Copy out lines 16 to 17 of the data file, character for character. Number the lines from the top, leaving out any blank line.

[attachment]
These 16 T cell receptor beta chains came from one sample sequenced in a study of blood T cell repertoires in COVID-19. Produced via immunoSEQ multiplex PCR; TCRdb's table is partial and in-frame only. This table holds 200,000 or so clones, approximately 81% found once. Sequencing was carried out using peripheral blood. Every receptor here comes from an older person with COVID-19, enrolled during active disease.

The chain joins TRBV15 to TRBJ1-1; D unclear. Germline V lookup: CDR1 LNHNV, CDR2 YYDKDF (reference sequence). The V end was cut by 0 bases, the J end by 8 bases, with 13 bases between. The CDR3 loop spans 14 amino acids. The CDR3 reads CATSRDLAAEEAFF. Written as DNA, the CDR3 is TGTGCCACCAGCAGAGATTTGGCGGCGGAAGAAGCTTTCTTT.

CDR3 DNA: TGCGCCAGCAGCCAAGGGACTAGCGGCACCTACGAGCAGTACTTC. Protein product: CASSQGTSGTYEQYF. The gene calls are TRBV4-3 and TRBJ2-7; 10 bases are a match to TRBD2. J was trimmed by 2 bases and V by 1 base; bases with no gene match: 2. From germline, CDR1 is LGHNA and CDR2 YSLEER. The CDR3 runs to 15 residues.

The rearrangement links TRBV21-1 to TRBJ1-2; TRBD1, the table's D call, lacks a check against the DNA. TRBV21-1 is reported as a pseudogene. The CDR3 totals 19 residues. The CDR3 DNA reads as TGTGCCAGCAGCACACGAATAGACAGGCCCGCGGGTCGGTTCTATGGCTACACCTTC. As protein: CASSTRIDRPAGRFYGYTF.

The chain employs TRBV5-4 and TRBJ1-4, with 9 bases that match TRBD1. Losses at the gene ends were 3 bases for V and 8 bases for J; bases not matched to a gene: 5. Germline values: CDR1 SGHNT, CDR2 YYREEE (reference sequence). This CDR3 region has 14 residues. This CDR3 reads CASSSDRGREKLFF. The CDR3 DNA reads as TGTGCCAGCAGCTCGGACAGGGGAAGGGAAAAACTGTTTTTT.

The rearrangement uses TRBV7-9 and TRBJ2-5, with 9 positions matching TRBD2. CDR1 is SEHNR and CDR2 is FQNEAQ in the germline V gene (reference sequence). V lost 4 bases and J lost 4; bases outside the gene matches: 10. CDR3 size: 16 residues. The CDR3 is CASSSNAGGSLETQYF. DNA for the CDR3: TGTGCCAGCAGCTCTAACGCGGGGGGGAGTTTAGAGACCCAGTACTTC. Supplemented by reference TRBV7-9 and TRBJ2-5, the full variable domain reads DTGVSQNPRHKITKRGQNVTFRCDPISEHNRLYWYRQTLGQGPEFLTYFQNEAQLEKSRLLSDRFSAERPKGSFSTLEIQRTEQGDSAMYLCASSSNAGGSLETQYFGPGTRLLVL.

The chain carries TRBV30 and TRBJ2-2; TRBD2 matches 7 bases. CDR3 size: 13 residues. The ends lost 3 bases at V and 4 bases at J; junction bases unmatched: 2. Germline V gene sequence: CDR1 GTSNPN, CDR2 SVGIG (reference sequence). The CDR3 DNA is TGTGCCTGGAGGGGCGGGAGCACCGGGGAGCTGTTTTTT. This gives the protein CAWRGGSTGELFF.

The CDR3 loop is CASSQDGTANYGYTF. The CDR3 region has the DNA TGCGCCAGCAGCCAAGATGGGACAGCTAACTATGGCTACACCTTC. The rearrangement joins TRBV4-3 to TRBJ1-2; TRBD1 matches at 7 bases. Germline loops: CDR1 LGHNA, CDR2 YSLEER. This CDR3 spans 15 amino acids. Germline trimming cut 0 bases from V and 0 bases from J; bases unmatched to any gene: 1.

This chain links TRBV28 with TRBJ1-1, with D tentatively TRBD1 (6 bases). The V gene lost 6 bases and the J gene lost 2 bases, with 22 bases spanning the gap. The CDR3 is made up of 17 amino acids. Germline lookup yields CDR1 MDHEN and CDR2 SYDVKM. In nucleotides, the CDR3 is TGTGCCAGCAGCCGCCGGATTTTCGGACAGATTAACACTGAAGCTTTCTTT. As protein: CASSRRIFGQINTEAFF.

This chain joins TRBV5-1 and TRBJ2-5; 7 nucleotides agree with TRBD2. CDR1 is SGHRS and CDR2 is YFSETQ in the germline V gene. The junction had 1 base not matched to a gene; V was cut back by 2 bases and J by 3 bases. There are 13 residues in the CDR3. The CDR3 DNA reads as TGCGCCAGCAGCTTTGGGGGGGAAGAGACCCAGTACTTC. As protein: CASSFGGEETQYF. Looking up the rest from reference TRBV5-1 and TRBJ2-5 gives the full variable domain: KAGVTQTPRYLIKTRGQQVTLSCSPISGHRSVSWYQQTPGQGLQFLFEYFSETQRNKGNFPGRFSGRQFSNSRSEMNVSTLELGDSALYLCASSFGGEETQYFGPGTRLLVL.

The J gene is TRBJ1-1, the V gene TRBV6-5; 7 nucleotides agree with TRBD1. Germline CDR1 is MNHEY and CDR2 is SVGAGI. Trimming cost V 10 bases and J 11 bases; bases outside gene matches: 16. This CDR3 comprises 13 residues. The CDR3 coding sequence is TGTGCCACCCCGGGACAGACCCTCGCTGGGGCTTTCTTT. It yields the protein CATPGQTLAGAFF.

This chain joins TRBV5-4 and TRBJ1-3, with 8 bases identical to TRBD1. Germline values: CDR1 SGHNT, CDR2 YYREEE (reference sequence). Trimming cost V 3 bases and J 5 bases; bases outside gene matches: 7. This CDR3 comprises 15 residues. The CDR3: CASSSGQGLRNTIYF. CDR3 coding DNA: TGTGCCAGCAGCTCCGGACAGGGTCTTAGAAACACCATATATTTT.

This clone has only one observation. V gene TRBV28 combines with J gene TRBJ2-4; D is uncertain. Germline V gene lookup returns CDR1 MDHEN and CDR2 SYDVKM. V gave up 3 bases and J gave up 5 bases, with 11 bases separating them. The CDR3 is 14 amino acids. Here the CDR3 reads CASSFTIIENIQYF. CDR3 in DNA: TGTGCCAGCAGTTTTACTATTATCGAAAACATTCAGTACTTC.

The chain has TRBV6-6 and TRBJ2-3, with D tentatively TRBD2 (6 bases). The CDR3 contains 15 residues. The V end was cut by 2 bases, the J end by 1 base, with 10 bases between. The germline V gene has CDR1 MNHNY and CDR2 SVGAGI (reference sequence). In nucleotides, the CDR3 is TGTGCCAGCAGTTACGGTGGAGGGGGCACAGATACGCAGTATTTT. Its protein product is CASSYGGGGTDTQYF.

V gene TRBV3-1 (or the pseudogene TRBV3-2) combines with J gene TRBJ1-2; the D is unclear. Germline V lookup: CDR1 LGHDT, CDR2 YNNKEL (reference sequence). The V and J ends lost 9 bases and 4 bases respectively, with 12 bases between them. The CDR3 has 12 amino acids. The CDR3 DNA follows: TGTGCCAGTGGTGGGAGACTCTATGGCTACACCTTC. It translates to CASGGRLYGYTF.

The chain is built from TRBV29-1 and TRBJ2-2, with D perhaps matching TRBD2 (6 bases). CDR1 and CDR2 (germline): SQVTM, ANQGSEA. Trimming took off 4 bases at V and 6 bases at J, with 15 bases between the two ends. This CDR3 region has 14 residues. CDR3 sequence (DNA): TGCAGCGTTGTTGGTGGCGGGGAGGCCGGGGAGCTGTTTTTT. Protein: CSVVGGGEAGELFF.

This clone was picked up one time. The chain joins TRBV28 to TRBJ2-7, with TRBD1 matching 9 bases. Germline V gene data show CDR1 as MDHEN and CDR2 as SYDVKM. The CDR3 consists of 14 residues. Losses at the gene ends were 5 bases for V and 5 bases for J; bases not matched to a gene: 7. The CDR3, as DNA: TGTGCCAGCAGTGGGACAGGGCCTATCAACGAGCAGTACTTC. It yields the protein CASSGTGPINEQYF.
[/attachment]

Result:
The chain is built from TRBV29-1 and TRBJ2-2, with D perhaps matching TRBD2 (6 bases). CDR1 and CDR2 (germline): SQVTM, ANQGSEA. Trimming took off 4 bases at V and 6 bases at J, with 15 bases between the two ends. This CDR3 region has 14 residues. CDR3 sequence (DNA): TGCAGCGTTGTTGGTGGCGGGGAGGCCGGGGAGCTGTTTTTT. Protein: CSVVGGGEAGELFF.

This clone was picked up one time. The chain joins TRBV28 to TRBJ2-7, with TRBD1 matching 9 bases. Germline V gene data show CDR1 as MDHEN and CDR2 as SYDVKM. The CDR3 consists of 14 residues. Losses at the gene ends were 5 bases for V and 5 bases for J; bases not matched to a gene: 7. The CDR3, as DNA: TGTGCCAGCAGTGGGACAGGGCCTATCAACGAGCAGTACTTC. It yields the protein CASSGTGPINEQYF.